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July 20, 2017

Planning With a Purpose: It's More Than a Greatest Hits List

I know a lot of teachers who are already in planning mode for the upcoming school year.  While we might not all be back in our rooms yet (some are!), many of us are taking a look at the calendar and realizing that school will be in session before we know it.  Blink, and summer is gone!

We spend a lot of time preparing our classrooms for our students.  What decor should I use?  Will I have a theme this year?  Do I want to change up how I do seating?  What discipline plan are we using this year?

But, a classroom, as put-together as it may look, is nothing without a great teacher with an amazing plan.  And I do mean A PLAN.  Not lesson plan(S).  Get it?  I mean a goal, a mission, an ending point towards which you will strive all year long.

I know many music teachers from all over the country who spend countless hours writing lesson plans.  They neatly compose their plans and enter them into their planners with pride.  Intentions are good.  But...is there always an end goal?  I mean, aside from "I want my students to leave me with a lifelong love of music."  No.  Not always.  And here is what I mean.

Music class should not be planned like a greatest hits list.  "I LOVE this song.  My 4th graders will love it too, we are SO DOING THIS next week!".  "This professional development is BLOWING.MY.MIND!  I am teaching ALL OF THIS next week...".

A lot of times, music teachers are left alone as far as planning.  Administrators are almost never really aware of what children should learn, when that learning should take place and HOW that learning should look in the music classroom.  So, it is very easy to just thumb through your materials and pick and choose your favorite activities throughout the year.  I mean, the lessons are PLANNED, right?  That's a lesson plan!  DONE.

Well...ehhh...no.  Now, don't get mad at me!  I will fully admit that my lesson planning looked a lot like that when I first started teaching.  I started out in a district where there was no curriculum.  And no, I do not mean "no books" although, that was also true! Curriculum and materials are not the same thing.  (Pet peeve of mine, I'll admit that!).  What I mean is, there was no standard framework upon which music teachers could plan their year.  There was no, "By the end of 3rd grade, students should be able to ________."  Now here is where I wish I could get into my school right now and take a few pics of my plan book from Fall of 2002.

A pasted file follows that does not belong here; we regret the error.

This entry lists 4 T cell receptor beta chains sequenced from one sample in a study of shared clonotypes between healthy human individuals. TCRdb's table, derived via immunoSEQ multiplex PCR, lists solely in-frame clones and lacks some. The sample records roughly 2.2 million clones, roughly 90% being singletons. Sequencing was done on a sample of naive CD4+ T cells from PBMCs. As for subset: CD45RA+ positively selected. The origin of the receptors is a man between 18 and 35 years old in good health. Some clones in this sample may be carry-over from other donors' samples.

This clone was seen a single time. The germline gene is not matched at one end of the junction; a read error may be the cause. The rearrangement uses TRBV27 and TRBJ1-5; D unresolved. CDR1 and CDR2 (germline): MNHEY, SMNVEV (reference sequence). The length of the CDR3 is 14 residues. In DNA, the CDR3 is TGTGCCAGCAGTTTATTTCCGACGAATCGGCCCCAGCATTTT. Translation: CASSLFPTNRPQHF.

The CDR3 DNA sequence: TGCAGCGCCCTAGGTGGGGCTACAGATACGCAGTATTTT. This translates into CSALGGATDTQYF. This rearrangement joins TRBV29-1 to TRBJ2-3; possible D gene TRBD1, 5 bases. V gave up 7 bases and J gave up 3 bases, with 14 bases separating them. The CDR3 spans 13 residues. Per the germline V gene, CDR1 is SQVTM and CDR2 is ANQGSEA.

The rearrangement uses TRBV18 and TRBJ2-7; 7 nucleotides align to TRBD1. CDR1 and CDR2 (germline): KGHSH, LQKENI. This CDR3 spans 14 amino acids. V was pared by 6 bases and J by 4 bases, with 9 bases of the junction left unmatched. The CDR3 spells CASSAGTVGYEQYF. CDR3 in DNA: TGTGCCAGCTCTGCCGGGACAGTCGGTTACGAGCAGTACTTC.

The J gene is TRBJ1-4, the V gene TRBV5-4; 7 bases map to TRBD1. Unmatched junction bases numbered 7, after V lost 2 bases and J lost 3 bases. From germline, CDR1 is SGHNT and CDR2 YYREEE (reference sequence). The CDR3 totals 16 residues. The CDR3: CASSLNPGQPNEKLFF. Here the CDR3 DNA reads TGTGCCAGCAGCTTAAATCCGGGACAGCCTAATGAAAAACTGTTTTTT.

*Side note:  new teachers, do yourself a huge favor and bind, archive, whatever you have to do to SAVE your first year of lesson plans.  Unless you are a super genius and just utterly flawless, you will have something to look back on and get a good laugh later...I mean...mine are...STELLAR! HAHA!*
**Side note 2.0...I only taught in that district for two years, then moved to a district where there was a curriculum document.  But I digress...**

What did I do that first year?  Well, I spent a lot of time in the computer lab of the local university (remember folks, I was poor then and wasn't about to pay for internet at my apartment that I could barely afford, lol!) and I searched and searched and searched for long range plans, random districts' curricula...anything I could get my hands on.  Then, I printed it all out.  I had binders full of curricula based on different states' standards, national standards, you name it.  I just wanted some direction, after all.  Then, I went into Lois Choksy's The Kodaly Method I, and I copied every single skill onto my calendar for every single grade level.  Honestly, I should have just started with that!

Luckily, there are now many more published resources from which to gather a clue (picture me laughing here, you know, because I was clueless).  If your district has a well-written curriculum framework with clear expectations of skills for each grade level, please use it.  Don't just tuck it away and fly by the seat of your pants.  And if your district does NOT have anything, do yourself a HUGE favor and find a great resource where the framework is already laid out for you.  The Kodaly Method I (mentioned above), Game Plan (Kriske and Delelles), An American Methodology and it's companion book Yearly Plans (Ann Eisen and Lamar Robertson), Kodaly Today (Micheál Houlahan and Philip Tacka) and many more.

I would like to add that I do not consider any of the above to be a "Bible" of music education.  I think that there is good information to be gleaned from all of those AND more!

The takeaway is, have a LONG TERM goal, then do the little things that will take you towards that goal.  You can use those favorite lessons when the time is right, don't worry!

Here's to a great year of planning!

1 comment:

  1. These are some great ideas. I would have shared this with a teacher I know, but she probably won't benefit from this as she teaches high school students. Great work anyways!